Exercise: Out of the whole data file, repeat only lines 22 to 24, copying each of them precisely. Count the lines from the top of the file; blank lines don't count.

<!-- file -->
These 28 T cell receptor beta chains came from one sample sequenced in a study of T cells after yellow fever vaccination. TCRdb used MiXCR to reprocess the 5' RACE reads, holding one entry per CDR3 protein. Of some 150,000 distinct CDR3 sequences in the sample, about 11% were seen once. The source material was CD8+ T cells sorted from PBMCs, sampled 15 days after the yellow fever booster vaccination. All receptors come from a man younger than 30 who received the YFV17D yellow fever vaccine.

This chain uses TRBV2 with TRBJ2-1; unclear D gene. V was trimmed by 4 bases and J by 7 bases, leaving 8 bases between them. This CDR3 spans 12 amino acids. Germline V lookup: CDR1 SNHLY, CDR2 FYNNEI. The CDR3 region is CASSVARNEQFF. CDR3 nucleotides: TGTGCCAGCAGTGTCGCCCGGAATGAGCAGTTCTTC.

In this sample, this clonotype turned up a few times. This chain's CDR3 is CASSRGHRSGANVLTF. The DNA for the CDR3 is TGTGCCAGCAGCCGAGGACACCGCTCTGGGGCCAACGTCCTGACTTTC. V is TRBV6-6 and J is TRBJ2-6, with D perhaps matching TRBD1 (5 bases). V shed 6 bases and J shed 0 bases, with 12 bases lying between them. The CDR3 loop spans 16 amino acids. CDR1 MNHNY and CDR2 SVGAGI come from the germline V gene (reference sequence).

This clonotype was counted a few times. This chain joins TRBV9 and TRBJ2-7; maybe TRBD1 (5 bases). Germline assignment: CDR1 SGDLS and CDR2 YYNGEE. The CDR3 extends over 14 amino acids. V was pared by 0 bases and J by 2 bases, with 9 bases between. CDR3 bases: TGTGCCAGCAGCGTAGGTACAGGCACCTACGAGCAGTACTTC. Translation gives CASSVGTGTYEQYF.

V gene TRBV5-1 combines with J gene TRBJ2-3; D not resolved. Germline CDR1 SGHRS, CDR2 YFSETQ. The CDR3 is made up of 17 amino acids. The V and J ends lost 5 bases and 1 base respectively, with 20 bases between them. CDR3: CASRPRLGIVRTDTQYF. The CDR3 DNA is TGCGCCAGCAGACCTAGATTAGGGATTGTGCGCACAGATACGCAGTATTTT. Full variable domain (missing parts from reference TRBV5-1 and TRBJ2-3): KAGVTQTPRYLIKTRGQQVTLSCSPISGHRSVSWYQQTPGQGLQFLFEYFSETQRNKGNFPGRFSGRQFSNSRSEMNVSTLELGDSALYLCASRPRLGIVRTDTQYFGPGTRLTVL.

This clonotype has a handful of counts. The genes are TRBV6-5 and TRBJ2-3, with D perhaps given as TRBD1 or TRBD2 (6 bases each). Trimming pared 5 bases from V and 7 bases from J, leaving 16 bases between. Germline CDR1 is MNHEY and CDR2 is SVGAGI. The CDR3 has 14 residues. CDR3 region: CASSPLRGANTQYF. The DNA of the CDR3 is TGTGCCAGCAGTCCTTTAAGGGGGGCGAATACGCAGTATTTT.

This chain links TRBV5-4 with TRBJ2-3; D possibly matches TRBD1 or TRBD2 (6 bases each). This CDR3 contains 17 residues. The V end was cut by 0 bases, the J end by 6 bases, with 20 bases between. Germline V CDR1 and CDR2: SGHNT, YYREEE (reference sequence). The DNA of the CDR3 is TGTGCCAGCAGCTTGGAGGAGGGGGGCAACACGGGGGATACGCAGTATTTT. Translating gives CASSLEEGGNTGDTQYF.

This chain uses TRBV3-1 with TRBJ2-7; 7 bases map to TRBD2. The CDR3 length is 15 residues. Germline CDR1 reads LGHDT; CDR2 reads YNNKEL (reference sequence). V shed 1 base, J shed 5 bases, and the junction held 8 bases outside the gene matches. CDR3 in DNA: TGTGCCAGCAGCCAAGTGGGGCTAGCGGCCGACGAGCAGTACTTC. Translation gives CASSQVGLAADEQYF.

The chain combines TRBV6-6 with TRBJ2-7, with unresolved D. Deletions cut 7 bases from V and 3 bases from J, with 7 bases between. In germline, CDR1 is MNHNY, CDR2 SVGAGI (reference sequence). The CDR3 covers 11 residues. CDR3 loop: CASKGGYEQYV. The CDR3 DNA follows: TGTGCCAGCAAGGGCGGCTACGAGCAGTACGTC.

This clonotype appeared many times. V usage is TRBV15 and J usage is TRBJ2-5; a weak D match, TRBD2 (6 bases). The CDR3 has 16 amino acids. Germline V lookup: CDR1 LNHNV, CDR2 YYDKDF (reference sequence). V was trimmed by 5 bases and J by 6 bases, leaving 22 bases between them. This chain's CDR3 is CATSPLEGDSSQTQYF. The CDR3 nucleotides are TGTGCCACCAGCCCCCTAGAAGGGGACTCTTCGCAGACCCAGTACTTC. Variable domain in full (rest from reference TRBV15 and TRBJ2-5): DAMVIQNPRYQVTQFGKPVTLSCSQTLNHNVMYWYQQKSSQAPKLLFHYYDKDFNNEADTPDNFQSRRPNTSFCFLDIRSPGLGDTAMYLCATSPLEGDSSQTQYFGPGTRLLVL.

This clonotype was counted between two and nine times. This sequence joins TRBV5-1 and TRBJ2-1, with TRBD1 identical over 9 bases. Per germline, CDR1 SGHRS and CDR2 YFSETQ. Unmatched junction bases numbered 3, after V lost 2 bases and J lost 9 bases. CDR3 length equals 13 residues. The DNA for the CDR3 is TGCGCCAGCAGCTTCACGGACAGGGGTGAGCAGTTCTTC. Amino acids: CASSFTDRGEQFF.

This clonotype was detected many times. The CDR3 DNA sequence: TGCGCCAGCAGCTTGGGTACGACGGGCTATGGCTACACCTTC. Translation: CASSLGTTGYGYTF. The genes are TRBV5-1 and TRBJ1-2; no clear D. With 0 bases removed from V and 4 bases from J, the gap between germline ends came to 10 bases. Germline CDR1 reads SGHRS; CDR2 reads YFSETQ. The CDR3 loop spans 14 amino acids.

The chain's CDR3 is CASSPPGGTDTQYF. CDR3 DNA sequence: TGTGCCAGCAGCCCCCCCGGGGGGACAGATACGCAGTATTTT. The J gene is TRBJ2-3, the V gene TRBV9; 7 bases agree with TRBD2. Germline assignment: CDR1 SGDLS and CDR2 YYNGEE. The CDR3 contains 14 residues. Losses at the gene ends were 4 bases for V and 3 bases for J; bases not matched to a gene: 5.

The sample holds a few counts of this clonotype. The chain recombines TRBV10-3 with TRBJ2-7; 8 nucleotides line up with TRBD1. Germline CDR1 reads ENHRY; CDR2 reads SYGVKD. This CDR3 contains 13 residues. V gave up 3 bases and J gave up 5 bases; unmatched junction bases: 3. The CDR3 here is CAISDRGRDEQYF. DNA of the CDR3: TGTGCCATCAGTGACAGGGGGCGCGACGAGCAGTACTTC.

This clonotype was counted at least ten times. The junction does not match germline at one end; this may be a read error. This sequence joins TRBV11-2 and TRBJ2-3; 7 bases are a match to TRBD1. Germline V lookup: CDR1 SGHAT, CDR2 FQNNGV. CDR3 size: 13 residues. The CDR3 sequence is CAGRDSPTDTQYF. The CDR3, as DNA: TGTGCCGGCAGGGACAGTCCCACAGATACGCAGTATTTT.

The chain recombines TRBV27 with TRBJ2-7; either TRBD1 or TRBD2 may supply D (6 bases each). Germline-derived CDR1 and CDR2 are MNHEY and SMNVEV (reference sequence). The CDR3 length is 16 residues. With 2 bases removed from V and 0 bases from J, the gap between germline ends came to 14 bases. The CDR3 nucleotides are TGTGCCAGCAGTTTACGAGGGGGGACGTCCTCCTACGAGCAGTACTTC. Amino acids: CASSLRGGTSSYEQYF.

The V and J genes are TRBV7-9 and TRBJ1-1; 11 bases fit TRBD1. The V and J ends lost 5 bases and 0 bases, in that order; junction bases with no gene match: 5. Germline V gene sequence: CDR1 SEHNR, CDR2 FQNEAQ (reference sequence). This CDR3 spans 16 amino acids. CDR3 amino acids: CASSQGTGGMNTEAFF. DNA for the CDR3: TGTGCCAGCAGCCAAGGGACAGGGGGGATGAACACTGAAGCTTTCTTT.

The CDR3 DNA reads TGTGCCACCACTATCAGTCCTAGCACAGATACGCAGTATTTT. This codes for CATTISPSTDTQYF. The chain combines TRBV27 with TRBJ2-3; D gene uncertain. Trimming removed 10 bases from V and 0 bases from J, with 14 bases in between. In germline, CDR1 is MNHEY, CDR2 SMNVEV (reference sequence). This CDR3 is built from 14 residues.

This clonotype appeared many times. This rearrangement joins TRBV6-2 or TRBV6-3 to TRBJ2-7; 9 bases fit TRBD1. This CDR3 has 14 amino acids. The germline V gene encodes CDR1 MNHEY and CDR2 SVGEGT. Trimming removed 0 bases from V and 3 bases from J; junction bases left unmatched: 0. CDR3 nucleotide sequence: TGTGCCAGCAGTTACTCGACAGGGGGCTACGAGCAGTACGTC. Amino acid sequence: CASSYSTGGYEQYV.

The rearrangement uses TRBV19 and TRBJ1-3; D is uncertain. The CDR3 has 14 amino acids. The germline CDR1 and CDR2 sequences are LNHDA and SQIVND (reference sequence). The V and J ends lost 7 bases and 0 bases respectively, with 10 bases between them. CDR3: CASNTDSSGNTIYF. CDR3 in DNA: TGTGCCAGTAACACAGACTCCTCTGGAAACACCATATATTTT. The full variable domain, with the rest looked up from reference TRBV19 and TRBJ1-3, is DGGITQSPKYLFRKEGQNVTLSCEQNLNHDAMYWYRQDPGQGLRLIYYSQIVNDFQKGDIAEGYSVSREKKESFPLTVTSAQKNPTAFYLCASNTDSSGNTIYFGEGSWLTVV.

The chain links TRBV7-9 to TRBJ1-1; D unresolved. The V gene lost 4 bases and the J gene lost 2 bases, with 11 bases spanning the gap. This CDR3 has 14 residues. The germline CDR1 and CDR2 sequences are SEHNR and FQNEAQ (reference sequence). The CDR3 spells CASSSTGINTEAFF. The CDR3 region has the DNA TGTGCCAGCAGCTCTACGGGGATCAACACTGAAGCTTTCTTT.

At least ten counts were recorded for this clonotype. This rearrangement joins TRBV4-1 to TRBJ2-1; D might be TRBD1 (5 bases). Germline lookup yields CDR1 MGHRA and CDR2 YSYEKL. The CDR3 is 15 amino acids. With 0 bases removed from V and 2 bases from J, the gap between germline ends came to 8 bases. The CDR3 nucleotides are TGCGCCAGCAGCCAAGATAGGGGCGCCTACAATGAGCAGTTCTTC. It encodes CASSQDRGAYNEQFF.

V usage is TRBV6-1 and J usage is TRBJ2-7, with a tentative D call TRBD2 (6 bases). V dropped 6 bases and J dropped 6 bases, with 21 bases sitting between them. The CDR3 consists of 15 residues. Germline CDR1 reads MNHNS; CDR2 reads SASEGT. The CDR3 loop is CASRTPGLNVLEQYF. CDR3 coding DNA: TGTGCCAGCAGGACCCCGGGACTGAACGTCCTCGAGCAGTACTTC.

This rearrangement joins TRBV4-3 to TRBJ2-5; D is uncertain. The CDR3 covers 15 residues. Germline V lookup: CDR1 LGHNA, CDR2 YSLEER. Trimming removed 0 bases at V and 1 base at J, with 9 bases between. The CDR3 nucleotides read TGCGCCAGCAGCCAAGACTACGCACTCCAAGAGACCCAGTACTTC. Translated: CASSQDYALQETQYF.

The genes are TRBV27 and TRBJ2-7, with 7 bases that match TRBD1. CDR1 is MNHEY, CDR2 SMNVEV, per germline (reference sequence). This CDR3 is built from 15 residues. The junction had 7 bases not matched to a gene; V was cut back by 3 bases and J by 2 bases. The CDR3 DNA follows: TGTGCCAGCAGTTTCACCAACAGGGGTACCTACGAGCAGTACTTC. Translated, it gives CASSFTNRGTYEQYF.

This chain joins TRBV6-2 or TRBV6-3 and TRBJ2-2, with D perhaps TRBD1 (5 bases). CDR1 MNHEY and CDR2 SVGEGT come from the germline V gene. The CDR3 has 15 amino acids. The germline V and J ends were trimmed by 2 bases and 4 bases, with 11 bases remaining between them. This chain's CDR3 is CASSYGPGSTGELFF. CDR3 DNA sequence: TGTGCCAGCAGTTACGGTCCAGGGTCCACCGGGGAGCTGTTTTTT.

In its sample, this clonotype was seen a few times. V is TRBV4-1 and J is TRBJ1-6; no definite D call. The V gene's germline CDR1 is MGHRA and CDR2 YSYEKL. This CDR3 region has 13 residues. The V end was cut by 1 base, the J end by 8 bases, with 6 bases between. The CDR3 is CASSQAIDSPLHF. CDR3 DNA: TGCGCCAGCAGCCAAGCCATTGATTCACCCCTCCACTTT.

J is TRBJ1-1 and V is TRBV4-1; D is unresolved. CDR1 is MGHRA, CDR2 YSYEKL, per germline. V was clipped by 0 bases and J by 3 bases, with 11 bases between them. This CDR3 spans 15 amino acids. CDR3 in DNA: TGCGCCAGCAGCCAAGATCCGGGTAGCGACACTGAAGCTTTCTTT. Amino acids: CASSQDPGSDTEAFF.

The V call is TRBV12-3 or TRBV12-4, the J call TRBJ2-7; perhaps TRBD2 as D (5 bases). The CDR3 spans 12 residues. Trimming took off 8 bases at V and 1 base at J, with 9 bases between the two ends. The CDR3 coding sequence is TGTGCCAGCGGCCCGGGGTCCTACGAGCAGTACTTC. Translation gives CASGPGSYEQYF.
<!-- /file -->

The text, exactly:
At least ten counts were recorded for this clonotype. This rearrangement joins TRBV4-1 to TRBJ2-1; D might be TRBD1 (5 bases). Germline lookup yields CDR1 MGHRA and CDR2 YSYEKL. The CDR3 is 15 amino acids. With 0 bases removed from V and 2 bases from J, the gap between germline ends came to 8 bases. The CDR3 nucleotides are TGCGCCAGCAGCCAAGATAGGGGCGCCTACAATGAGCAGTTCTTC. It encodes CASSQDRGAYNEQFF.

V usage is TRBV6-1 and J usage is TRBJ2-7, with a tentative D call TRBD2 (6 bases). V dropped 6 bases and J dropped 6 bases, with 21 bases sitting between them. The CDR3 consists of 15 residues. Germline CDR1 reads MNHNS; CDR2 reads SASEGT. The CDR3 loop is CASRTPGLNVLEQYF. CDR3 coding DNA: TGTGCCAGCAGGACCCCGGGACTGAACGTCCTCGAGCAGTACTTC.

This rearrangement joins TRBV4-3 to TRBJ2-5; D is uncertain. The CDR3 covers 15 residues. Germline V lookup: CDR1 LGHNA, CDR2 YSLEER. Trimming removed 0 bases at V and 1 base at J, with 9 bases between. The CDR3 nucleotides read TGCGCCAGCAGCCAAGACTACGCACTCCAAGAGACCCAGTACTTC. Translated: CASSQDYALQETQYF.